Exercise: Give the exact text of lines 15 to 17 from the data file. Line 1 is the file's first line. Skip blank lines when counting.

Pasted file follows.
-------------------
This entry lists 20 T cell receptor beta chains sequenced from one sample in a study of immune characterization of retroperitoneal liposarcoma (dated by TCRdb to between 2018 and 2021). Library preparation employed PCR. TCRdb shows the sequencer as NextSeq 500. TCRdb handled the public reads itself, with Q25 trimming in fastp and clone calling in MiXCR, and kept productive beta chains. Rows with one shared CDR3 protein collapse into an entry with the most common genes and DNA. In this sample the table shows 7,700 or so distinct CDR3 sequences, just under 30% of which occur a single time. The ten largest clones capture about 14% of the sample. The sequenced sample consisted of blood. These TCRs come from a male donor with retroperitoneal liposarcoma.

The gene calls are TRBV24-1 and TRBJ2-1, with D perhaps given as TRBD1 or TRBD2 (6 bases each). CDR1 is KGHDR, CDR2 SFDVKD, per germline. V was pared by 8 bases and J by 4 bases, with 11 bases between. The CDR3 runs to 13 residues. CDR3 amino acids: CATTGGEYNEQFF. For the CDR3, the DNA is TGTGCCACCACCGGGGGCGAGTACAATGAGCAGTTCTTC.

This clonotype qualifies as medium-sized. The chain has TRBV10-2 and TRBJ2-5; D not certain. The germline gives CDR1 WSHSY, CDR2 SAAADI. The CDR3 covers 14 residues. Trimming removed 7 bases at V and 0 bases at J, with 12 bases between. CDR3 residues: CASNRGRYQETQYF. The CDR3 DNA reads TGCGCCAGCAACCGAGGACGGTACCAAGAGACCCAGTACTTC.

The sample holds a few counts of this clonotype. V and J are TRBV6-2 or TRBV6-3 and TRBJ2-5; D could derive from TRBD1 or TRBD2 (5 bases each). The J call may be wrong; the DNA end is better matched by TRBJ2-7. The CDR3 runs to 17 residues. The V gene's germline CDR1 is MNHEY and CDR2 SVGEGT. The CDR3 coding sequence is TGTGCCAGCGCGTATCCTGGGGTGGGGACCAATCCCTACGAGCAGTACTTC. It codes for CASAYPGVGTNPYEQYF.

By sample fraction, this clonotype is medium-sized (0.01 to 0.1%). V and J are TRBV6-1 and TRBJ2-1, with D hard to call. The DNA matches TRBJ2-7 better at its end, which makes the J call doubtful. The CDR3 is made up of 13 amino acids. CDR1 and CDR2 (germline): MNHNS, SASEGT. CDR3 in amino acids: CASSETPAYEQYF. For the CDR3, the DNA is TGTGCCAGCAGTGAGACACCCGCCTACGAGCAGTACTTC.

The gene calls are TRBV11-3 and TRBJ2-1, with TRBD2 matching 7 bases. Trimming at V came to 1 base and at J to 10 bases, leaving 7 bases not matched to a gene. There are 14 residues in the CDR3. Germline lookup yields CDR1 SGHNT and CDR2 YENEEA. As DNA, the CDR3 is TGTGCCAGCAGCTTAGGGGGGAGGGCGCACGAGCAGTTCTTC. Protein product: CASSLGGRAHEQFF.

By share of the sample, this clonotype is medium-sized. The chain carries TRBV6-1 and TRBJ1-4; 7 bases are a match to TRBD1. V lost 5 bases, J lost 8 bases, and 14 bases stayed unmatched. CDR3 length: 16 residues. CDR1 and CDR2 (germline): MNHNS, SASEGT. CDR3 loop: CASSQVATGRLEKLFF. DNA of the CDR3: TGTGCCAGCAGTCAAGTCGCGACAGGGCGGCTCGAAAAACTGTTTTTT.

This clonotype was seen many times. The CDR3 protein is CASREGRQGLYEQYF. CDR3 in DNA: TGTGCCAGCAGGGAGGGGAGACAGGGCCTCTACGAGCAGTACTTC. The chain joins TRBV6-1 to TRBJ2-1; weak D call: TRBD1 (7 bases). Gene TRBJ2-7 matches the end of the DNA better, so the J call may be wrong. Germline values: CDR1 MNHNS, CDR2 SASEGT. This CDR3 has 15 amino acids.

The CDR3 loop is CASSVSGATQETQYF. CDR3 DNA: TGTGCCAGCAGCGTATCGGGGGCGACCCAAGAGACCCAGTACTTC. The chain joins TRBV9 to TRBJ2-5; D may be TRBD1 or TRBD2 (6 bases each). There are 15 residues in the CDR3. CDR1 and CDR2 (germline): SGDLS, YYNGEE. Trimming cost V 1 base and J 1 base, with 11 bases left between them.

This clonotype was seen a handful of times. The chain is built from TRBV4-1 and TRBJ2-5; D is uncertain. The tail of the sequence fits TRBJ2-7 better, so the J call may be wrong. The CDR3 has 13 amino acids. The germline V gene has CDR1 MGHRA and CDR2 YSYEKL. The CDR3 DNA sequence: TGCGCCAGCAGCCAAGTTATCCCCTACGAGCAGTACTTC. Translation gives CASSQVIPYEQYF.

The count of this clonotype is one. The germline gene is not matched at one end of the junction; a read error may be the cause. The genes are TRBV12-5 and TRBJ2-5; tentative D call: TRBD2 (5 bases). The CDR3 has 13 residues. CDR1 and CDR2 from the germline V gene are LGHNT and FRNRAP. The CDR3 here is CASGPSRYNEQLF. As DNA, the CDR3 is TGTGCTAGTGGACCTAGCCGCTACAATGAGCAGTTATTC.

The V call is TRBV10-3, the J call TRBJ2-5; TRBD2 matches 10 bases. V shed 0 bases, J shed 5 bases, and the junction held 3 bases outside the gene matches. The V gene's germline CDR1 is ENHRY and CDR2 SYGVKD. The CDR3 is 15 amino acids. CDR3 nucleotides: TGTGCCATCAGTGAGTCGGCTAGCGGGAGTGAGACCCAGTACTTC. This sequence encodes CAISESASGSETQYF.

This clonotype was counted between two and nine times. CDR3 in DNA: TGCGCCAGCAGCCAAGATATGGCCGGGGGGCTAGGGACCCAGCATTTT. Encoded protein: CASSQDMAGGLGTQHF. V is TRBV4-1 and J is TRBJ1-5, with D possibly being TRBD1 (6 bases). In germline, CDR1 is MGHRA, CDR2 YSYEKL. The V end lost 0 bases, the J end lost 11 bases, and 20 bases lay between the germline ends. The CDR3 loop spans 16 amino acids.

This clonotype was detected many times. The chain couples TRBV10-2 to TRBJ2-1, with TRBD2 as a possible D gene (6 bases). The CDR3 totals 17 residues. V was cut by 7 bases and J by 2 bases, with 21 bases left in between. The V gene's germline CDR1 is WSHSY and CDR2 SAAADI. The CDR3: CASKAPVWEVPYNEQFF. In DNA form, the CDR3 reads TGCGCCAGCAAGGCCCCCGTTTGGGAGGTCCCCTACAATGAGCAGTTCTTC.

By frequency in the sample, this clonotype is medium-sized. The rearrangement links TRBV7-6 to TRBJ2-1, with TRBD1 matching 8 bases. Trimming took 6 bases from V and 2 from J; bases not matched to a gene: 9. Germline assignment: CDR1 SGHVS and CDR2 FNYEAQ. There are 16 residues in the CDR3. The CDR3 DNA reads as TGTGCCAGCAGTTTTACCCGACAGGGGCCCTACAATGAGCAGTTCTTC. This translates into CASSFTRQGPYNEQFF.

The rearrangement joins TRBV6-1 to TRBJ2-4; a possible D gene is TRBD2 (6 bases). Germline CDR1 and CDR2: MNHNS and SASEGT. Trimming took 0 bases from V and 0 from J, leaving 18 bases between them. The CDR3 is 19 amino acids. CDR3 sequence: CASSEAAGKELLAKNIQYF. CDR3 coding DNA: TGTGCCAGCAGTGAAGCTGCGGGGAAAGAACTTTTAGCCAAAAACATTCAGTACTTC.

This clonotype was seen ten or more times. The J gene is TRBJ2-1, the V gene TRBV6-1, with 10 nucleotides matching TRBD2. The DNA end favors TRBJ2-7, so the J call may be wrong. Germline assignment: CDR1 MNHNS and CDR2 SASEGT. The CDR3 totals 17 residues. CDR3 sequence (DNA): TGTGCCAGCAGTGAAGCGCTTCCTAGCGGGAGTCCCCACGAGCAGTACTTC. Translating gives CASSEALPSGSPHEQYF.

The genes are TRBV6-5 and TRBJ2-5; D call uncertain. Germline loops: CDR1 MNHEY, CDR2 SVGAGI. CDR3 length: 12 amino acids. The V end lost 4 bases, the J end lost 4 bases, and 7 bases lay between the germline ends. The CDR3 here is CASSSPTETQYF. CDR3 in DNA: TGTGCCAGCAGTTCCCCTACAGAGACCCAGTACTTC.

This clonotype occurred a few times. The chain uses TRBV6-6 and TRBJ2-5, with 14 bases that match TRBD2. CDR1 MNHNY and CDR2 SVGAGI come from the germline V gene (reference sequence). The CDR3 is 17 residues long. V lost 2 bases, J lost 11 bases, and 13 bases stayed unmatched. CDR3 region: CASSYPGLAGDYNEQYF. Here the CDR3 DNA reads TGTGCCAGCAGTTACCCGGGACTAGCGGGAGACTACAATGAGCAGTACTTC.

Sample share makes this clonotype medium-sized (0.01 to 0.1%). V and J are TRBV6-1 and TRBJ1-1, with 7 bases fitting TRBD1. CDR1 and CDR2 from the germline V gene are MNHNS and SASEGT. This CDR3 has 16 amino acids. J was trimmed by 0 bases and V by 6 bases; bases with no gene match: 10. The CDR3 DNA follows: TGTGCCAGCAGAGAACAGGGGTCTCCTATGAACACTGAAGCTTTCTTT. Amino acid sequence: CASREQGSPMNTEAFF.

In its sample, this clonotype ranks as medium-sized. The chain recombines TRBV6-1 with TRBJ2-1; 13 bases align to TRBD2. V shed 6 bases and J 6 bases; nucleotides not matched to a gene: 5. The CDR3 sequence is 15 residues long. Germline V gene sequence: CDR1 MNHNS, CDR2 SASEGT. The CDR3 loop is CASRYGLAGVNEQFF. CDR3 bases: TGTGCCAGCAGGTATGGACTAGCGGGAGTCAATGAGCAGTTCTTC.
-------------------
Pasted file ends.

By frequency in the sample, this clonotype is medium-sized. The rearrangement links TRBV7-6 to TRBJ2-1, with TRBD1 matching 8 bases. Trimming took 6 bases from V and 2 from J; bases not matched to a gene: 9. Germline assignment: CDR1 SGHVS and CDR2 FNYEAQ. There are 16 residues in the CDR3. The CDR3 DNA reads as TGTGCCAGCAGTTTTACCCGACAGGGGCCCTACAATGAGCAGTTCTTC. This translates into CASSFTRQGPYNEQFF.

The rearrangement joins TRBV6-1 to TRBJ2-4; a possible D gene is TRBD2 (6 bases). Germline CDR1 and CDR2: MNHNS and SASEGT. Trimming took 0 bases from V and 0 from J, leaving 18 bases between them. The CDR3 is 19 amino acids. CDR3 sequence: CASSEAAGKELLAKNIQYF. CDR3 coding DNA: TGTGCCAGCAGTGAAGCTGCGGGGAAAGAACTTTTAGCCAAAAACATTCAGTACTTC.

This clonotype was seen ten or more times. The J gene is TRBJ2-1, the V gene TRBV6-1, with 10 nucleotides matching TRBD2. The DNA end favors TRBJ2-7, so the J call may be wrong. Germline assignment: CDR1 MNHNS and CDR2 SASEGT. The CDR3 totals 17 residues. CDR3 sequence (DNA): TGTGCCAGCAGTGAAGCGCTTCCTAGCGGGAGTCCCCACGAGCAGTACTTC. Translating gives CASSEALPSGSPHEQYF.